Thought Leadership

What are the core principles of public procurement?

20 July 2022

Public procurement is fundamentally based on the idea that competition should be used to achieve value for money, which is defined as “the best mix of quality and effectiveness for the least outlay over the period of use of the goods or services bought”.

With public money being spent on such projects, it is vital that the right procedures and policies are in place to ensure that the procurement process is clear, transparent and compliant.

The government’s procurement policies are aligned with a series of core principles that enhance the integrity of the process, which are described below.



  • Provide an adequate degree of transparency in the entire procurement cycle in order to promote fair and equitable treatment for potential suppliers.
    Governments should provide potential suppliers and contractors with clear and consistent information so that the public procurement process is well understood and applied as equitably as possible.
  • Maximise transparency in competitive tendering and take precautionary measures to enhance integrity, in particular for exceptions to competitive tendering.
    To ensure sound competitive processes, clear rules and guidance should be provided on the choice of the procurement method and on exceptions to competitive tendering.


Good management

  • Ensure that public funds are used in public procurement according to the purposes intended.
    Procurement planning and related expenditures are key to reflecting a long-term and strategic view of government needs. Public procurement should be linked with public financial management systems to foster transparency and accountability as well as improve value for money.
  • Ensure that procurement officials meet high professional standards of knowledge, skills and integrity.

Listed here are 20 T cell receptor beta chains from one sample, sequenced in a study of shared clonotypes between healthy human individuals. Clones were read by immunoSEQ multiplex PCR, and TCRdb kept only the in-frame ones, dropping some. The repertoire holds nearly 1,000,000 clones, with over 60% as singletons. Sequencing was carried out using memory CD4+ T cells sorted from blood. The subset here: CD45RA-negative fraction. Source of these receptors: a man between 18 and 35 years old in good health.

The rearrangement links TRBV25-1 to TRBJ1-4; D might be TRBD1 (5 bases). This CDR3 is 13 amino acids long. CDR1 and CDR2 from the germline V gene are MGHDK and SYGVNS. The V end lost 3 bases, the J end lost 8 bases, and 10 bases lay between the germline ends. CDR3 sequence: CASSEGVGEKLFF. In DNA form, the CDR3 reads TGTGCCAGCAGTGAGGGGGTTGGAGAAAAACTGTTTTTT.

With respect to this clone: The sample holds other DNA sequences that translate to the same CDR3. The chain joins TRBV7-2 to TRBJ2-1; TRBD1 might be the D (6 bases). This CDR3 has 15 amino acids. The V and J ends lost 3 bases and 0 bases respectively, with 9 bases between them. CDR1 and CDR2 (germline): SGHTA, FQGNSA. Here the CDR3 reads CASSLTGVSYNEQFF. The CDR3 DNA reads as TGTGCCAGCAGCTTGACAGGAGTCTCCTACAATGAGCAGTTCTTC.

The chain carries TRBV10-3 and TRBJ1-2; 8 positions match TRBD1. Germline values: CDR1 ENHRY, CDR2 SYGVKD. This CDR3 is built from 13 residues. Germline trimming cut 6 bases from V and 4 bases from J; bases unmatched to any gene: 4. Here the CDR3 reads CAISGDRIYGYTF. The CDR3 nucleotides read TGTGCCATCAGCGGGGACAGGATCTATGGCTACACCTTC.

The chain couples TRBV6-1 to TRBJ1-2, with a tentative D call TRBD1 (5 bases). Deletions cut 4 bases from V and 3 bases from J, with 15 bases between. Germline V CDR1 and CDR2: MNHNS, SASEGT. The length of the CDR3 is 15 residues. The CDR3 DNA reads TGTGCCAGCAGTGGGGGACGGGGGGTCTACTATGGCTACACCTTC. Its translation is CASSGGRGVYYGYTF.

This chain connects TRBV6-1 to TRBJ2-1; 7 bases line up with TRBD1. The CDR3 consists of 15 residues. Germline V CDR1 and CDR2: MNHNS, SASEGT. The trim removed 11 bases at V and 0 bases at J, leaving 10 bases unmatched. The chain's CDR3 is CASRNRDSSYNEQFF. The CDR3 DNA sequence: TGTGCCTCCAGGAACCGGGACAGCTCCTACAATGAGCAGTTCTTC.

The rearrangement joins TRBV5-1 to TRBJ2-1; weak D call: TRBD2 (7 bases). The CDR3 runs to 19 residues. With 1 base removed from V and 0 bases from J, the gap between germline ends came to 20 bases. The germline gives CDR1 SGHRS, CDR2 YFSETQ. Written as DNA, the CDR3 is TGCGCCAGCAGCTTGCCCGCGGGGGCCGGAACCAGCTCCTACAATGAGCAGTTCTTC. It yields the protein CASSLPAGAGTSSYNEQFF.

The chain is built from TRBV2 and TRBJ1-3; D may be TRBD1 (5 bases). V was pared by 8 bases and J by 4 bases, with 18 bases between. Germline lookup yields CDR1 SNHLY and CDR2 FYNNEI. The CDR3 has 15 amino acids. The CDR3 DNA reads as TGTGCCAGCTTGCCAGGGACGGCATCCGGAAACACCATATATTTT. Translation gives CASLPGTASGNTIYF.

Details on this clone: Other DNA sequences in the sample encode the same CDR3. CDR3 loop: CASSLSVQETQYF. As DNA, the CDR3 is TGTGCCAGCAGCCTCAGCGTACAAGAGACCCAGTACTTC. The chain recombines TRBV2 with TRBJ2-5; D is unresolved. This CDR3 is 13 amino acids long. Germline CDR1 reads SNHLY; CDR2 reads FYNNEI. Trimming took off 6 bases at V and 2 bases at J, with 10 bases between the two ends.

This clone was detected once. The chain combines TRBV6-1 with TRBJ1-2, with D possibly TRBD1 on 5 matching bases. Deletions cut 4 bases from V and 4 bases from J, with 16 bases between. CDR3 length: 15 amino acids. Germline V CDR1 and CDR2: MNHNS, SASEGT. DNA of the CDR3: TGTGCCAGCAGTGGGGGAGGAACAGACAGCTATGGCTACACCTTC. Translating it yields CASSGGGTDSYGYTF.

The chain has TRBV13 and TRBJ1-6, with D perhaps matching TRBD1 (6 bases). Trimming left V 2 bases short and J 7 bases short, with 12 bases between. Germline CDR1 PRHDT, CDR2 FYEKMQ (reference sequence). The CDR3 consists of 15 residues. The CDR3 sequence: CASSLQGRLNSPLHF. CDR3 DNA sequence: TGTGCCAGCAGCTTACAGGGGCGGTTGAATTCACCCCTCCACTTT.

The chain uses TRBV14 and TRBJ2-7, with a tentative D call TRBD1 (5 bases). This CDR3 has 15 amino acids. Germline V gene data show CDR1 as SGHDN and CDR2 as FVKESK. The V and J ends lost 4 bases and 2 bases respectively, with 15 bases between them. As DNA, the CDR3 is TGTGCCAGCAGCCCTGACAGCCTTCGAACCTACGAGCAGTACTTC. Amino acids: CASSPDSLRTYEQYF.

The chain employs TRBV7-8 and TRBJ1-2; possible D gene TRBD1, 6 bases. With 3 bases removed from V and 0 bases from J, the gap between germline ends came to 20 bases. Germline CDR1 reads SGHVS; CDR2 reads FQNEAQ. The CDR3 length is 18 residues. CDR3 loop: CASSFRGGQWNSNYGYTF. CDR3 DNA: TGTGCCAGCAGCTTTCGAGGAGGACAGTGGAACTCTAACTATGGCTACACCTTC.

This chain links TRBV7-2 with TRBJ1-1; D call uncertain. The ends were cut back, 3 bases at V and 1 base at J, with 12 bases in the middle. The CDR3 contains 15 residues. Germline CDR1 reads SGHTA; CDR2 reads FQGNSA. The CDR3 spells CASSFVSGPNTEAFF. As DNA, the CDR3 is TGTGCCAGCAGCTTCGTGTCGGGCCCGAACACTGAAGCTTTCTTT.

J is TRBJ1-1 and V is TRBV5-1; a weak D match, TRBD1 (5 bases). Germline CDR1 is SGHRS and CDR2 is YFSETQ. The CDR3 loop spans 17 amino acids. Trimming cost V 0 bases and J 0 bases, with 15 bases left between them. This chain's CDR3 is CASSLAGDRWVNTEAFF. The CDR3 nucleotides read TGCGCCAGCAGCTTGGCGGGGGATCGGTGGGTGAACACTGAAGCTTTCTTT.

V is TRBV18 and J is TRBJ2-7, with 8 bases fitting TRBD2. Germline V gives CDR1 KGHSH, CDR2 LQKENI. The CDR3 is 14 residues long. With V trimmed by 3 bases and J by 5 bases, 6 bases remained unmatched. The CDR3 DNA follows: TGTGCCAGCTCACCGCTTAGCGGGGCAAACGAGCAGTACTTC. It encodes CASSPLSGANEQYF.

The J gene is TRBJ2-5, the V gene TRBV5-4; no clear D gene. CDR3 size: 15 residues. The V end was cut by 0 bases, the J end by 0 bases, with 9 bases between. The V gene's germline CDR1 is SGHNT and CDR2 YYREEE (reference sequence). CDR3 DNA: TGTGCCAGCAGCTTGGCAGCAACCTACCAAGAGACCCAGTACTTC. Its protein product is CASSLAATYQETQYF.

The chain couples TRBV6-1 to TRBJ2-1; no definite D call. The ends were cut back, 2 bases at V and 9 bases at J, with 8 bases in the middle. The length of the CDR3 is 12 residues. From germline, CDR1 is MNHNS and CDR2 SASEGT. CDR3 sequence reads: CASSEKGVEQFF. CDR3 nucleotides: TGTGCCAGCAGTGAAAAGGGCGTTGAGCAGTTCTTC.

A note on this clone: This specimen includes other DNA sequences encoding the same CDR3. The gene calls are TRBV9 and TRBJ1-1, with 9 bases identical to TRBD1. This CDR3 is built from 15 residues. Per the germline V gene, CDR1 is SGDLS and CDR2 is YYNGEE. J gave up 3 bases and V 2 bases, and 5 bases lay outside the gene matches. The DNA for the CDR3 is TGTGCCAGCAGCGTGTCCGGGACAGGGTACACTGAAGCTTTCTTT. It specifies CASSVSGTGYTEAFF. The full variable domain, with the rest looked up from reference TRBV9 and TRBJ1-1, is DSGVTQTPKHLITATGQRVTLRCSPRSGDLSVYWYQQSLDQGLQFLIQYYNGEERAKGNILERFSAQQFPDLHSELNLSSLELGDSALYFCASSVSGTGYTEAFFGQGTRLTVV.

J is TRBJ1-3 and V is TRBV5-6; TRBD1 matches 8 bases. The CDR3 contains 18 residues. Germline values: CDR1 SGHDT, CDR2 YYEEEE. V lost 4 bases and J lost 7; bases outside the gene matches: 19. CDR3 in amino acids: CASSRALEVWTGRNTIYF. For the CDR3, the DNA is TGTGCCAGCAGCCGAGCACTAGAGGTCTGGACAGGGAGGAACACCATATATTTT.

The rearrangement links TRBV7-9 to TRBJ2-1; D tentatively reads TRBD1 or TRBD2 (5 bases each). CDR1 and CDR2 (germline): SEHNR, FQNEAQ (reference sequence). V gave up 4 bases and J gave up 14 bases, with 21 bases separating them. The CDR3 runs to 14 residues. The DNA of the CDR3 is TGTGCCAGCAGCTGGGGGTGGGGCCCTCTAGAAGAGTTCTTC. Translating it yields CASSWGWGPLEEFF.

Recognising officials who work in the area of public procurement as a profession is critical to enhancing resistance to mismanagement, waste and corruption. Public procurement should be invested in accordingly and provide adequate incentives to attract highly qualified officials.


Prevention of misconduct, compliance and monitoring

  • Put mechanisms in place to prevent risks to integrity in public procurement.
    Governments should provide institutional or procedural frameworks that help protect officials in public procurement against undue influence from politicians or higher-level officials.
  • Encourage close co-operation between government and the private sector to maintain high standards of integrity, particularly in contract management.
    Governments should set clear integrity standards and ensure compliance in the entire procurement cycle, particularly in contract management. They should also record feedback on experience with individual suppliers to help public officials in making decisions in the future.
  • Provide specific mechanisms to monitor public procurement as well as to detect misconduct and apply sanctions accordingly.
    Mechanisms should be set up to track decisions and enable the identification of irregularities and potential corruption in public procurement. Officials in charge of control should be aware of the techniques and actors involved in corruption to facilitate the detection of misconduct in public procurement.


Accountability and control

  • Establish a clear chain of responsibility together with effective control mechanisms.
    Clear chains of responsibility should be set by defining the authority for approval, based on an appropriate segregation of duties, as well as the obligations for internal reporting.
  • Handle complaints from potential suppliers in a fair and timely manner.
    Potential suppliers should be given effective and timely access to review systems of procurement decisions and that these complaints are promptly resolved.
  • Empower civil society organisations, media and the wider public to scrutinise public procurement.
    Public information should be disclosed on the key terms of major contracts to civil society organisations, media and the wider public. The reports of oversight institutions should also be made widely available to enhance public scrutiny.


These principles are critical in ensuring that public procurement provides the best possible results on all public sector projects, delivering value for money and guaranteeing that all parties have been given the best chance to succeed.

To find out more about how Pagabo’s frameworks uphold the core principles, visit our frameworks page.


Do you have a project that our frameworks might be able to support on? Get in touch to discuss your requirements with one of our procurement professionals.

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